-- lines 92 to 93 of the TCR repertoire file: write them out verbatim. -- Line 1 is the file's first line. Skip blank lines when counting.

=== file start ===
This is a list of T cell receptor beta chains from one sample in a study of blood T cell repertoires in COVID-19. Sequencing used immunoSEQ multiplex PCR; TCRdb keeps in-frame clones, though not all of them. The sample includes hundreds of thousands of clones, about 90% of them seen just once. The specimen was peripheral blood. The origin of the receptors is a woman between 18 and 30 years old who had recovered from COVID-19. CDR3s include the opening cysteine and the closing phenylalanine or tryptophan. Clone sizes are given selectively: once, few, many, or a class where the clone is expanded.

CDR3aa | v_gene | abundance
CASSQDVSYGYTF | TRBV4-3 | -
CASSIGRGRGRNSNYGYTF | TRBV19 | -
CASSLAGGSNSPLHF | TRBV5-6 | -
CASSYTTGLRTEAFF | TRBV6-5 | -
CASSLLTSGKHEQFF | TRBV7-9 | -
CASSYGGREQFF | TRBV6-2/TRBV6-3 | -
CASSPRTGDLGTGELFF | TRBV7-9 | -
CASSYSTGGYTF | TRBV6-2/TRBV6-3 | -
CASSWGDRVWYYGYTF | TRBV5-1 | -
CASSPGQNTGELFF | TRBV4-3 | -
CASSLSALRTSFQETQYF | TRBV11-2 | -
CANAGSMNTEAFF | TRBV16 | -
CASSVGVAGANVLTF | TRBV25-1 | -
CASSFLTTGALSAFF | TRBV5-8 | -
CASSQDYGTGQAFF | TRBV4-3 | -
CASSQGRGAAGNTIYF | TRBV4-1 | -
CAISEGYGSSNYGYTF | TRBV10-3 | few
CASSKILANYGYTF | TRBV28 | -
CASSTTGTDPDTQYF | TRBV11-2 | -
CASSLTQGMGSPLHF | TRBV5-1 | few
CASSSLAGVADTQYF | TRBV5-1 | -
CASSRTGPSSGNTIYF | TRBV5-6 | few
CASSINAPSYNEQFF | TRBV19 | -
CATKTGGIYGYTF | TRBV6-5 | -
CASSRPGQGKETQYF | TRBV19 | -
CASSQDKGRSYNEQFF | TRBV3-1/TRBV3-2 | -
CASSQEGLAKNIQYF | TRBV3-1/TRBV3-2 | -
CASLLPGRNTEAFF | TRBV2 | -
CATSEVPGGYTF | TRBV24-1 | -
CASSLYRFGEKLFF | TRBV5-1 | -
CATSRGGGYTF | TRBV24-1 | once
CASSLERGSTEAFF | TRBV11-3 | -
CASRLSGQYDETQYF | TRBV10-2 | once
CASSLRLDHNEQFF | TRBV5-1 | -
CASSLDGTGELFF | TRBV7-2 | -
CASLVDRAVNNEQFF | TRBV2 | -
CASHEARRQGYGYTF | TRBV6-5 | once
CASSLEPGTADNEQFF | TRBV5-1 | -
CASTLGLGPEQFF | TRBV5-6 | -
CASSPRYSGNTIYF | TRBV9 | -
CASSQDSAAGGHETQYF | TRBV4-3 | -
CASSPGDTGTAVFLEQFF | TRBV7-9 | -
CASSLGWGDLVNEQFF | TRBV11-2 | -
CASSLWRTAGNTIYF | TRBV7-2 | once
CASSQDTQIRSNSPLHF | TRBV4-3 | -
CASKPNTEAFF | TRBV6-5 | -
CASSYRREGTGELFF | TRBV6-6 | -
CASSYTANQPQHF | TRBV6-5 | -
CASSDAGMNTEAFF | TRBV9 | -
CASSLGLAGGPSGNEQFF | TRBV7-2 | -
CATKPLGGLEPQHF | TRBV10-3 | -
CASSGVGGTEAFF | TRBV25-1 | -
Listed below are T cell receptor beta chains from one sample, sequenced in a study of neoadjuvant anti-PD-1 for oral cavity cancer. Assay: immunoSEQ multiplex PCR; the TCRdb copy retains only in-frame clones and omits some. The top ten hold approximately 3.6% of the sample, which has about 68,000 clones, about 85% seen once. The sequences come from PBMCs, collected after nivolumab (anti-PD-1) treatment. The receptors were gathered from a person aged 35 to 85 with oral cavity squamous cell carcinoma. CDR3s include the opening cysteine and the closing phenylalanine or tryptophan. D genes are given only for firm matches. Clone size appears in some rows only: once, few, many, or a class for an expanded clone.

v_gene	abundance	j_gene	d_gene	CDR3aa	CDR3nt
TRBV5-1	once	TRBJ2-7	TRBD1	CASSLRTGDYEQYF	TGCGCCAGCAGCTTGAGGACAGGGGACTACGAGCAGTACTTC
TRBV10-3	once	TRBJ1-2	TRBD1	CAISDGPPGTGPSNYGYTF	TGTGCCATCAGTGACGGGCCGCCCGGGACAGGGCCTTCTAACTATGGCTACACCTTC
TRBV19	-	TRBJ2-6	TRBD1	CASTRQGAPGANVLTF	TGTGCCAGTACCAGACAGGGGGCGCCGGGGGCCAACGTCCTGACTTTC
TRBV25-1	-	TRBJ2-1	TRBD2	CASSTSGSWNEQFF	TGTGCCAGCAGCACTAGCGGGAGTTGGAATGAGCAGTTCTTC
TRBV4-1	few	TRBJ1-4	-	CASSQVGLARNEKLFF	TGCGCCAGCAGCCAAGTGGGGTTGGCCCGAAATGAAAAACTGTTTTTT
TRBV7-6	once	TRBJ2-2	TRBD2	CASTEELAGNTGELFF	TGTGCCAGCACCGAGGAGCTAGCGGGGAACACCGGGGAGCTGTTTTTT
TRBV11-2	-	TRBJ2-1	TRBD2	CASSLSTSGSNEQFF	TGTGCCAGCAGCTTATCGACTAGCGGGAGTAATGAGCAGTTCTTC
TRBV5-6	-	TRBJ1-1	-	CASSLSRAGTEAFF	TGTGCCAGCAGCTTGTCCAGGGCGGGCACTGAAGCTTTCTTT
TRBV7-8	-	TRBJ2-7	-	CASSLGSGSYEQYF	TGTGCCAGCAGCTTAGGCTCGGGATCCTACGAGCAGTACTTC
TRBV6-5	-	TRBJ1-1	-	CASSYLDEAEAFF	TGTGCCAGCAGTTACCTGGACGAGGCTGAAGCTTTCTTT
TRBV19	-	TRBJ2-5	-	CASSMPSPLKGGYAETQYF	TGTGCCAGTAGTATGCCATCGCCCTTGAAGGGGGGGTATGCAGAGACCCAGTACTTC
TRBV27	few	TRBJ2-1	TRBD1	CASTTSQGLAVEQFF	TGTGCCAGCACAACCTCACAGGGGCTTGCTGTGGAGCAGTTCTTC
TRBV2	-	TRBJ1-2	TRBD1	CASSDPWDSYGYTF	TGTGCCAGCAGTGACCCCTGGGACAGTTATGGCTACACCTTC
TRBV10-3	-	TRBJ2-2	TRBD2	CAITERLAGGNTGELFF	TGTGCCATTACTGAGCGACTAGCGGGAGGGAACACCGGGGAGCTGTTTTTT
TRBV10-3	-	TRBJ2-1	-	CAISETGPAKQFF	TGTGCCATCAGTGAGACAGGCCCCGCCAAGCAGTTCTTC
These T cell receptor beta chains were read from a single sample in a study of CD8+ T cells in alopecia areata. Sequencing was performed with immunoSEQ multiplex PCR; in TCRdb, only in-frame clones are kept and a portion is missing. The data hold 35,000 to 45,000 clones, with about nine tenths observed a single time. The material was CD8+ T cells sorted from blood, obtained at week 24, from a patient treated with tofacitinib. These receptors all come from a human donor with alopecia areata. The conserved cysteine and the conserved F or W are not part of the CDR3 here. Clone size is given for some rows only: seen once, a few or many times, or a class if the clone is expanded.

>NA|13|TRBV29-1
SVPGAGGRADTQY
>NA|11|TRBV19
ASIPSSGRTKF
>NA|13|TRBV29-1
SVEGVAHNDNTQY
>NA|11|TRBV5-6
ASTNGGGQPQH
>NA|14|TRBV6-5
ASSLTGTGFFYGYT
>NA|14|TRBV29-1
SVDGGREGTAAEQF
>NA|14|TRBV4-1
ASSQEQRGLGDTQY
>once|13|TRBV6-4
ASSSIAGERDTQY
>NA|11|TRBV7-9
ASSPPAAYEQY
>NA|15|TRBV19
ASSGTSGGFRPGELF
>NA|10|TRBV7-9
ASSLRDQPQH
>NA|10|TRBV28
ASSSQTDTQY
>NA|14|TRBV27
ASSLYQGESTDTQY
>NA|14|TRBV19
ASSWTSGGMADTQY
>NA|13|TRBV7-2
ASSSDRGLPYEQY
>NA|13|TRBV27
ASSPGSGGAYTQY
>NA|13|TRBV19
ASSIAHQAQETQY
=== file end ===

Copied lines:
ASSGTSGGFRPGELF
>NA|10|TRBV7-9